Tuesday, February 14, 2012

The Lions of Little Rock



Remember my blog post from a few weeks ago? It was all about the Newbery books and the other recent award winners? And I babbled on about the overrepresentation of historical fiction in this year's and last year's Newbery crop, and how I hoped that next year's selections would be more diverse?

Yeah. I'm going to do a 180. Because come Newbery time, I'm going to be rooting for The Lions of Little Rock. I'm going to be rooting hard. This is magic. This is superb.  This sophomore novel from Kristin Levine is simply outstanding. You will remember this story for a long time. Aaaand....she's a Virginia writer! (Lives in Alexandria.)

Marlee is a quiet girl. So quiet that some people assume that she's mute. It takes a new student, Liz, to bring her out of her shell.  Liz is outgoing, smart, and loves the zoo and math--just like Marlee.

Liz suddenly and unexpectedly leaves their school. The official story is that she's very sick, but there are whispers going around. Lots of rumors.  Rumors saying that Liz was "passing"-pretending to be white. And in 1958 Little Rock, one year after Central High School was officially integrated and tensions still running high (and the governor about to close schools to prevent more integration), this spells trouble and danger for Liz and her family.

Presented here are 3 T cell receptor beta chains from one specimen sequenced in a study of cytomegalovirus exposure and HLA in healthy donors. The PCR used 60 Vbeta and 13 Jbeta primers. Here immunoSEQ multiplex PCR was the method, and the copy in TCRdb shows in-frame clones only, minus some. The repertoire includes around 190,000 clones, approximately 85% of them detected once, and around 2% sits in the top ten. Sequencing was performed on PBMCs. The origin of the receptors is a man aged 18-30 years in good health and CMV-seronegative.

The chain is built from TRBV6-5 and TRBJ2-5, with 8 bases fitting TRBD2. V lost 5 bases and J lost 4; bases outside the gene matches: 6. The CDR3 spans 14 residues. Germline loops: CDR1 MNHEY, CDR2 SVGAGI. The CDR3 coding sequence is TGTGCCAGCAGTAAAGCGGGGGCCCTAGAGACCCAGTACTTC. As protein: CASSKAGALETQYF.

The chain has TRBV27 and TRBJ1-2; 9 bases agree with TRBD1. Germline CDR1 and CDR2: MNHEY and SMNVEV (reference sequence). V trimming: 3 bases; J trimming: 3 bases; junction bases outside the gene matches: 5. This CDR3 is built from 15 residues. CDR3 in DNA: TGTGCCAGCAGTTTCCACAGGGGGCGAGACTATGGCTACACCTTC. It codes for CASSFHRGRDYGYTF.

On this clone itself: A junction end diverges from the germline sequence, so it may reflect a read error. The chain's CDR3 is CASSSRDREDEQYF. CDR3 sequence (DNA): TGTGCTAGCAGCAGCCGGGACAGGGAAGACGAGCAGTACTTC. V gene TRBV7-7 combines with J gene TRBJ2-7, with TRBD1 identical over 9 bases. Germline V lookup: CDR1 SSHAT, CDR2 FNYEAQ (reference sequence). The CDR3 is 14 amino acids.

Kristin Levine's debut novel, The Best Bad Luck I Ever Had, was a remarkable achievement. The Lions of Little Rock is pure evidence that Levine is a tremendously gifted writer of children's fiction.  She shows the integration struggle as it truly was--an issue that divided families (Marlee's father is firmly in favor of integration, but her mother is not).  Although several characters initially against integration do change their viewpoints, it is a gradual and believable change.  The friendship between Marlee and Liz is bittersweet, with a realistic (and open ended) conclusion. 

One criticism I had with The Best Bad Luck I Ever Had was that the two main characters went on a high-jinks adventure that jarred with the rest of the story. The Lions of Little Rock also include an adrenaline-pumping scene, yet Levine makes it completely believable and fits it in with the rest of the story.  I got a little nervous when I realized that she had sent Marlee on a scary adventure; just when I was preparing to be dismayed, she pulled it back and made it totally realistic. Yay!

You so need to read this book. It is an extraordinary achievement. I am so excited about Kristin Levine's career and am looking forward to many more fantastic books from her! 

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